On appointment, the administrators entered into a protocol agreement with the company’s executive management. This was to emphasise that, subject to financial limits, the management continued to conduct the company’s day-to-day operations. The administrators dealt with the restructuring and their own statutory obligations, retaining the ultimate authority of their office.
Failure to consult on redundancies can lead to employees or their representatives complaining to an employment tribunal that the dismissals were unfair.”
Such an arrangement is not uncommon, but insolvency professionals developed a light touch protocol in response to the pandemic. It was anticipated that otherwise viable businesses distressed by the pandemic would benefit from a structured approach to delineating managements’ and the administrators’ separate powers and responsibilities.
In late July Lazard, the investment bank, was retained to sell the company or its business and assets. Then in mid-August, just after the further round of redundancies was made public, Hilco, specialist advisers of distressed retail businesses, was appointed for what was said to be contingency planning. This may foreshadow the administrators’ fall-back plan of a wind-down trading strategy.
What will success look like?
Ideally, as with any administration, the end result will be the rescue of the company as a going concern. In view of the closed stores and related rent liabilities this would probably require another company voluntary arrangement, a scheme of arrangement or a restructuring plan before handing the company back to its management.
If the business and assets can be sold as a going concern, with a degree of brand value and trading potential retained, the resulting cash would be distributed to creditors according to their respective priorities. If not, the assets would be liquidated and realisations would be lower.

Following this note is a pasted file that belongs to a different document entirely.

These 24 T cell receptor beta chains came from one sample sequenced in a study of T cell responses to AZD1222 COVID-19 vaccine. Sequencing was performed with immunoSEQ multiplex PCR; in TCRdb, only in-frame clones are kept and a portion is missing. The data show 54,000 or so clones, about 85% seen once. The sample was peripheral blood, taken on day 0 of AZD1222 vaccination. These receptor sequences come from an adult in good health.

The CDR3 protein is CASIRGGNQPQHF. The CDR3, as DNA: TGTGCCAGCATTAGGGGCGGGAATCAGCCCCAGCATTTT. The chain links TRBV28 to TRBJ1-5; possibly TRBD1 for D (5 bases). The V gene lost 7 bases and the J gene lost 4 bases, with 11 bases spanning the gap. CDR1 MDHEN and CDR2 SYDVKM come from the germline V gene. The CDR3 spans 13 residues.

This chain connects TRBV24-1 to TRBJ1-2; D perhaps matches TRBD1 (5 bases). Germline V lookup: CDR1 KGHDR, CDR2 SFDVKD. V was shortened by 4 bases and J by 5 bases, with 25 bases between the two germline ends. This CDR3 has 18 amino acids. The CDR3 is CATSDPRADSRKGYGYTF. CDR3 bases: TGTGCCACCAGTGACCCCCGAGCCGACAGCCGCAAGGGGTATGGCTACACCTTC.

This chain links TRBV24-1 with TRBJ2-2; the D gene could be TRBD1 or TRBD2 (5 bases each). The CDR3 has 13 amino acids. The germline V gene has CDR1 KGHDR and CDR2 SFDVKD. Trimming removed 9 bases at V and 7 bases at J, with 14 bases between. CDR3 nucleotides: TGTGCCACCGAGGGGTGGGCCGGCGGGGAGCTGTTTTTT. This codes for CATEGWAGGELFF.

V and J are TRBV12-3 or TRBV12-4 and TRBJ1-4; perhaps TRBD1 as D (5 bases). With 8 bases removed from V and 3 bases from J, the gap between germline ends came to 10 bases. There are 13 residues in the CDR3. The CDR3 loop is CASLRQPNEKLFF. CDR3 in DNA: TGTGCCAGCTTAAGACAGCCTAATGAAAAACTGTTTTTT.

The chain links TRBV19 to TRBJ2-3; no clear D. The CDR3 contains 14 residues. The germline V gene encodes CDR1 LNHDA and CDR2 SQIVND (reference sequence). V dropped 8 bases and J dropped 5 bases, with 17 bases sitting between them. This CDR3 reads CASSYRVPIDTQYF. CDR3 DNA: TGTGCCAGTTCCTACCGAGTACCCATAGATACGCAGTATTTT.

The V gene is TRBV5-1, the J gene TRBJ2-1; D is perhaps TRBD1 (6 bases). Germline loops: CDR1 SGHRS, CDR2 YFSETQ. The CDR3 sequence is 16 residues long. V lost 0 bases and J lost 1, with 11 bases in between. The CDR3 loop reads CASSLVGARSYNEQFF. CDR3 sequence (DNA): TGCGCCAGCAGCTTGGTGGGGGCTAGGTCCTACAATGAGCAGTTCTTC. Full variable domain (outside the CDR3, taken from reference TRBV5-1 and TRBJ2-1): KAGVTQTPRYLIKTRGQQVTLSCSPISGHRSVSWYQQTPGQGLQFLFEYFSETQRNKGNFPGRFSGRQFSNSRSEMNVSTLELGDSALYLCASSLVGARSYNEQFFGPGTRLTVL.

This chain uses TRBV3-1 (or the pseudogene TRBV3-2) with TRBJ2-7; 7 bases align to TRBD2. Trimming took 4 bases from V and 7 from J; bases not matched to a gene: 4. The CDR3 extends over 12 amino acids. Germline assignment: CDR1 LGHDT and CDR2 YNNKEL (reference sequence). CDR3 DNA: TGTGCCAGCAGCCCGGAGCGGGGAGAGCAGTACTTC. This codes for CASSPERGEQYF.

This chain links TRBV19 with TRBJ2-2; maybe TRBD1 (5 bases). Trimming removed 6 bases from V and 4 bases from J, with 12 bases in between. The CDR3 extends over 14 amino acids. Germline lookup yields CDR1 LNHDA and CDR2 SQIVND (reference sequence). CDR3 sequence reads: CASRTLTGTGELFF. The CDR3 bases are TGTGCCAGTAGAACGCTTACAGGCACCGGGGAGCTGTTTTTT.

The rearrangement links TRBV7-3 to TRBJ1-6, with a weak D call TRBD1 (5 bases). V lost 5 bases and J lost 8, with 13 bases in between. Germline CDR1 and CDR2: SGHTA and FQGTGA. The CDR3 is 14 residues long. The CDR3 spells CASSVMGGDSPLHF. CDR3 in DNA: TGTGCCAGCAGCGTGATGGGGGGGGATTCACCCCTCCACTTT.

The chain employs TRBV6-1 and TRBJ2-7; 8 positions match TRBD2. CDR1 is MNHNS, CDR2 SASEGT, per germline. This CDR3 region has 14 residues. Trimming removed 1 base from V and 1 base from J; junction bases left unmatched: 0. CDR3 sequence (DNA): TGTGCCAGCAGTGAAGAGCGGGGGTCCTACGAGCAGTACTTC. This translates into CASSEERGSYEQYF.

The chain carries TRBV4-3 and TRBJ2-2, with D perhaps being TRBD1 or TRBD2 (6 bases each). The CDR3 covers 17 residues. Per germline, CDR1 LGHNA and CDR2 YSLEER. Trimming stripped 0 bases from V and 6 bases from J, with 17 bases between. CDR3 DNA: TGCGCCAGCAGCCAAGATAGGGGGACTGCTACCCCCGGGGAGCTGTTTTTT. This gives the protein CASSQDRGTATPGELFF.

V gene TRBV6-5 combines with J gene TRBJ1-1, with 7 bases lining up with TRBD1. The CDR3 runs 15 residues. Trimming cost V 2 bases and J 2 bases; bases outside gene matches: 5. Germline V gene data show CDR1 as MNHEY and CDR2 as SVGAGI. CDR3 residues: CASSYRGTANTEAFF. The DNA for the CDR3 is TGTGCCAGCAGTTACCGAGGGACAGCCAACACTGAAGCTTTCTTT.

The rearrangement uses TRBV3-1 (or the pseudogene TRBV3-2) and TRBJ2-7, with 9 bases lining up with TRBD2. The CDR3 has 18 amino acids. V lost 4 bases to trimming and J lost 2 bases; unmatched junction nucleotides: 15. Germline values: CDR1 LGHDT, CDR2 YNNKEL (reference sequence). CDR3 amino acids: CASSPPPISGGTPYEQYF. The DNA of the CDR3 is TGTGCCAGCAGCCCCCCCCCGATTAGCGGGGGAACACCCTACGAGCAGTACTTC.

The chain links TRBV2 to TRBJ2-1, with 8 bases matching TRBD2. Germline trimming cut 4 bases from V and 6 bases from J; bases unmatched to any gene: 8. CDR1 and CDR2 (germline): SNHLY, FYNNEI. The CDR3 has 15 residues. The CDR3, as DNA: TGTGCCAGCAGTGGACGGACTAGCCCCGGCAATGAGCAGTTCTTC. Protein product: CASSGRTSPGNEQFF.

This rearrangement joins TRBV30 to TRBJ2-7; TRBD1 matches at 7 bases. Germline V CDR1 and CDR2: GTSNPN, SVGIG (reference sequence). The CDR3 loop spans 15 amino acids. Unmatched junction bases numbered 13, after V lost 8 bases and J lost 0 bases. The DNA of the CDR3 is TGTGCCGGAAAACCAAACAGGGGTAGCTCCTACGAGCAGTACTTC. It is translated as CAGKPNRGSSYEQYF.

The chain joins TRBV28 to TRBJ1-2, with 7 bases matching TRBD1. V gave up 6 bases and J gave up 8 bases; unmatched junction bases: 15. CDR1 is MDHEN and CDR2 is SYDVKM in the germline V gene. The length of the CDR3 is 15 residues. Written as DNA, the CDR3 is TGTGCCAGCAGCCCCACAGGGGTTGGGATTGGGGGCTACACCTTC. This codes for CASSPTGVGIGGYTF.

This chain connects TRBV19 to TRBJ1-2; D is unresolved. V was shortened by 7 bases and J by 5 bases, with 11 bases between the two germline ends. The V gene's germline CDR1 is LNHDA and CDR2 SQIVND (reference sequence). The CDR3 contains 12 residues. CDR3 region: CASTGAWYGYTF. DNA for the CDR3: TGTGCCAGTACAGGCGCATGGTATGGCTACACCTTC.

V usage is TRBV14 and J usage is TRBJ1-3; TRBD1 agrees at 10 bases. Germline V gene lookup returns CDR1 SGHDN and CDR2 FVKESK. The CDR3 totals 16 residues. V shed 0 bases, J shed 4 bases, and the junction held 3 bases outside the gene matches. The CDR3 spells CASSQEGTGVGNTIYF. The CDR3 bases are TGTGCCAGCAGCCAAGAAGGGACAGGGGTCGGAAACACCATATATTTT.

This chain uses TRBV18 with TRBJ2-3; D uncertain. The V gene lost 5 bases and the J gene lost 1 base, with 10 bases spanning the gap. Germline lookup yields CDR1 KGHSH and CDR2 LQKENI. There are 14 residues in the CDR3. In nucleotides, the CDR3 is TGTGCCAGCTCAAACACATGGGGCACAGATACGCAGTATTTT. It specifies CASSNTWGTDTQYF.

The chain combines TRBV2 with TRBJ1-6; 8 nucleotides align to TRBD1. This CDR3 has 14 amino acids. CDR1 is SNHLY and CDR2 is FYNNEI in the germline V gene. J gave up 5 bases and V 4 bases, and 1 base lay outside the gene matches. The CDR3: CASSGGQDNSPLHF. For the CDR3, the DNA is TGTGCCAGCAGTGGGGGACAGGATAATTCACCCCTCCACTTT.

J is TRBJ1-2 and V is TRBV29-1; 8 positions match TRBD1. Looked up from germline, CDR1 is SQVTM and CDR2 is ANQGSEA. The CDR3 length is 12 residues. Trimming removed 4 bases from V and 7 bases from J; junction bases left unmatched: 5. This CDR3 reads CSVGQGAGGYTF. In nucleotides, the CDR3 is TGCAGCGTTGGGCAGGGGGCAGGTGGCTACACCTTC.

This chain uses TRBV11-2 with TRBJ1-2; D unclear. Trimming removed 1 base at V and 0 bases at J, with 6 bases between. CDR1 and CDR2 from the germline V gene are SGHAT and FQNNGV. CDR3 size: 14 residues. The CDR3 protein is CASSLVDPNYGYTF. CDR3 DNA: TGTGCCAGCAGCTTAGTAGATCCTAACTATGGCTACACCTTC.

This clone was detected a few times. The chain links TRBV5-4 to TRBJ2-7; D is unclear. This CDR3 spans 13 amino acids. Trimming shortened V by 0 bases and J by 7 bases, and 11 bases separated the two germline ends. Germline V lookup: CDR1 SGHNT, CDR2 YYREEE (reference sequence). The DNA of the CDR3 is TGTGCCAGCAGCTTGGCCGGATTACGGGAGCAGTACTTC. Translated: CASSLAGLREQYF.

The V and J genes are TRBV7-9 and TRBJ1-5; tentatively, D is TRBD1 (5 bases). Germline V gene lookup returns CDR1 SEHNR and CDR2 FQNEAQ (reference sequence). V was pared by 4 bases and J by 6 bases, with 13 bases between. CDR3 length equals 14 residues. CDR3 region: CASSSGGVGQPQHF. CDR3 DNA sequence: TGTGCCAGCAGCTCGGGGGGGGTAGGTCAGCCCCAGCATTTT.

It is for the administrators to achieve the best they can for the creditors, but the administrators’ starting point was an insolvent company that was unable to trade in its retail stores. Success for the administrators may involve only a modest return to creditors if no-one is willing to invest enough for the return to creditors to be substantial.
Failure to consult on redundancies can lead to employees or their representatives complaining to an employment tribunal that the dismissals were unfair. The likely outcome is a protective award of up to 90 days’ pay for the affected employees. Such an award is a preferential claim in an administration.
In relation to the 2,500 redundancies announced in August, the administrators are reported to have said: “Those affected by redundancy will take no particular comfort from this, but the steps taken are in response to an unpredictable and challenging trading environment and aim to ensure the future viability of the business, while also meeting wider statutory obligations. Consultation is rarely possible in insolvency where the options available are limited and the administrators must consider their own duty to creditors.”
This is an area law requiring legislative attention. Guidelines promised by the government in 2018 are awaited. Meanwhile employees feel injustice, employment tribunals impose penalties which fall on innocent creditors and administrators seek to treat all creditors fairly.